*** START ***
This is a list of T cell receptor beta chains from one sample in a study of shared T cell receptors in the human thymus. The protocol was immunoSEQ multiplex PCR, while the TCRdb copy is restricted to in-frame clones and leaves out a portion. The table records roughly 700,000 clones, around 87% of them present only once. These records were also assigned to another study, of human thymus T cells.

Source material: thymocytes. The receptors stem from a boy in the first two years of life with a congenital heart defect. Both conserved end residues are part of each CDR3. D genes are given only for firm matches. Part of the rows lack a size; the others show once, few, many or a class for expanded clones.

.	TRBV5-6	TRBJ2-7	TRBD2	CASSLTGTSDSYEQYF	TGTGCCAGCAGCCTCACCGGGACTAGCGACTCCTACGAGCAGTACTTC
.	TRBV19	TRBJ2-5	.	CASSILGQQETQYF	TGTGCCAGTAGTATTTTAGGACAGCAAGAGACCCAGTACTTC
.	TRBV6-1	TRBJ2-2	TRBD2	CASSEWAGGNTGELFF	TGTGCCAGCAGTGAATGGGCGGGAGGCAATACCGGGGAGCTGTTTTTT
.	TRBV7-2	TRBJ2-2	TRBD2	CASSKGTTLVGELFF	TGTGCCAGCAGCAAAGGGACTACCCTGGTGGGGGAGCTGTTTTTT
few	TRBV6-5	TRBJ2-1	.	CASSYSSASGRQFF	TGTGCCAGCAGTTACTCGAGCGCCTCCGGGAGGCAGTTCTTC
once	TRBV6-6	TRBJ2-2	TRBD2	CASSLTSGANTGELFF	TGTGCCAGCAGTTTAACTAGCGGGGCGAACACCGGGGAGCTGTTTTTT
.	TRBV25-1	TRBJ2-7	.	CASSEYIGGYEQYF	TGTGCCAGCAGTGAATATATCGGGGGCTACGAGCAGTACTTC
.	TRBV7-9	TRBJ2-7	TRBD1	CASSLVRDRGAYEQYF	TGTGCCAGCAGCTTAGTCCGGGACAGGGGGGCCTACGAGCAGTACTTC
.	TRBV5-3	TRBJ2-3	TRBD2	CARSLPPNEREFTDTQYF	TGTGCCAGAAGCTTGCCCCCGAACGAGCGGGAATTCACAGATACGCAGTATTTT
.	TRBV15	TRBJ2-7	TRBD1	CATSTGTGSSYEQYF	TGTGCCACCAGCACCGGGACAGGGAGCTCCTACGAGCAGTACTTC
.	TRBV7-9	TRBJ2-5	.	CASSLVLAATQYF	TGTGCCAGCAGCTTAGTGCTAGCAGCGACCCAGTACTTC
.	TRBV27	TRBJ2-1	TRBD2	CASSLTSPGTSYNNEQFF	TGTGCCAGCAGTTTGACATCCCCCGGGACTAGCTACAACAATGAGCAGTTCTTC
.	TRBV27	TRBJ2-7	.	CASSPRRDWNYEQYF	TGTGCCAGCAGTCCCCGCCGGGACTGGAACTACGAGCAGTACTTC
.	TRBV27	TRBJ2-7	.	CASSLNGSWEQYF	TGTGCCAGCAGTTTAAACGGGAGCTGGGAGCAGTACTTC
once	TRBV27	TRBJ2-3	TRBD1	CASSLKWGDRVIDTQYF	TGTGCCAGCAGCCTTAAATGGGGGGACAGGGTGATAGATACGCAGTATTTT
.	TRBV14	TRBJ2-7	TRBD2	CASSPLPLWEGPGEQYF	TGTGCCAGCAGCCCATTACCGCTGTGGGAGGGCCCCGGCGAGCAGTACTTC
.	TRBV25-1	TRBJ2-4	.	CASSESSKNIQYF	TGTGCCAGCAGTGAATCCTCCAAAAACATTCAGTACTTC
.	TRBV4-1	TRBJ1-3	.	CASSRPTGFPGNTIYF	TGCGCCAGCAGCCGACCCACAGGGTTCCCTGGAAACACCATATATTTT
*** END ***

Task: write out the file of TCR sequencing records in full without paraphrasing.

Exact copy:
This is a list of T cell receptor beta chains from one sample in a study of shared T cell receptors in the human thymus. The protocol was immunoSEQ multiplex PCR, while the TCRdb copy is restricted to in-frame clones and leaves out a portion. The table records roughly 700,000 clones, around 87% of them present only once. These records were also assigned to another study, of human thymus T cells.

Source material: thymocytes. The receptors stem from a boy in the first two years of life with a congenital heart defect. Both conserved end residues are part of each CDR3. D genes are given only for firm matches. Part of the rows lack a size; the others show once, few, many or a class for expanded clones.

.	TRBV5-6	TRBJ2-7	TRBD2	CASSLTGTSDSYEQYF	TGTGCCAGCAGCCTCACCGGGACTAGCGACTCCTACGAGCAGTACTTC
.	TRBV19	TRBJ2-5	.	CASSILGQQETQYF	TGTGCCAGTAGTATTTTAGGACAGCAAGAGACCCAGTACTTC
.	TRBV6-1	TRBJ2-2	TRBD2	CASSEWAGGNTGELFF	TGTGCCAGCAGTGAATGGGCGGGAGGCAATACCGGGGAGCTGTTTTTT
.	TRBV7-2	TRBJ2-2	TRBD2	CASSKGTTLVGELFF	TGTGCCAGCAGCAAAGGGACTACCCTGGTGGGGGAGCTGTTTTTT
few	TRBV6-5	TRBJ2-1	.	CASSYSSASGRQFF	TGTGCCAGCAGTTACTCGAGCGCCTCCGGGAGGCAGTTCTTC
once	TRBV6-6	TRBJ2-2	TRBD2	CASSLTSGANTGELFF	TGTGCCAGCAGTTTAACTAGCGGGGCGAACACCGGGGAGCTGTTTTTT
.	TRBV25-1	TRBJ2-7	.	CASSEYIGGYEQYF	TGTGCCAGCAGTGAATATATCGGGGGCTACGAGCAGTACTTC
.	TRBV7-9	TRBJ2-7	TRBD1	CASSLVRDRGAYEQYF	TGTGCCAGCAGCTTAGTCCGGGACAGGGGGGCCTACGAGCAGTACTTC
.	TRBV5-3	TRBJ2-3	TRBD2	CARSLPPNEREFTDTQYF	TGTGCCAGAAGCTTGCCCCCGAACGAGCGGGAATTCACAGATACGCAGTATTTT
.	TRBV15	TRBJ2-7	TRBD1	CATSTGTGSSYEQYF	TGTGCCACCAGCACCGGGACAGGGAGCTCCTACGAGCAGTACTTC
.	TRBV7-9	TRBJ2-5	.	CASSLVLAATQYF	TGTGCCAGCAGCTTAGTGCTAGCAGCGACCCAGTACTTC
.	TRBV27	TRBJ2-1	TRBD2	CASSLTSPGTSYNNEQFF	TGTGCCAGCAGTTTGACATCCCCCGGGACTAGCTACAACAATGAGCAGTTCTTC
.	TRBV27	TRBJ2-7	.	CASSPRRDWNYEQYF	TGTGCCAGCAGTCCCCGCCGGGACTGGAACTACGAGCAGTACTTC
.	TRBV27	TRBJ2-7	.	CASSLNGSWEQYF	TGTGCCAGCAGTTTAAACGGGAGCTGGGAGCAGTACTTC
once	TRBV27	TRBJ2-3	TRBD1	CASSLKWGDRVIDTQYF	TGTGCCAGCAGCCTTAAATGGGGGGACAGGGTGATAGATACGCAGTATTTT
.	TRBV14	TRBJ2-7	TRBD2	CASSPLPLWEGPGEQYF	TGTGCCAGCAGCCCATTACCGCTGTGGGAGGGCCCCGGCGAGCAGTACTTC
.	TRBV25-1	TRBJ2-4	.	CASSESSKNIQYF	TGTGCCAGCAGTGAATCCTCCAAAAACATTCAGTACTTC
.	TRBV4-1	TRBJ1-3	.	CASSRPTGFPGNTIYF	TGCGCCAGCAGCCGACCCACAGGGTTCCCTGGAAACACCATATATTTT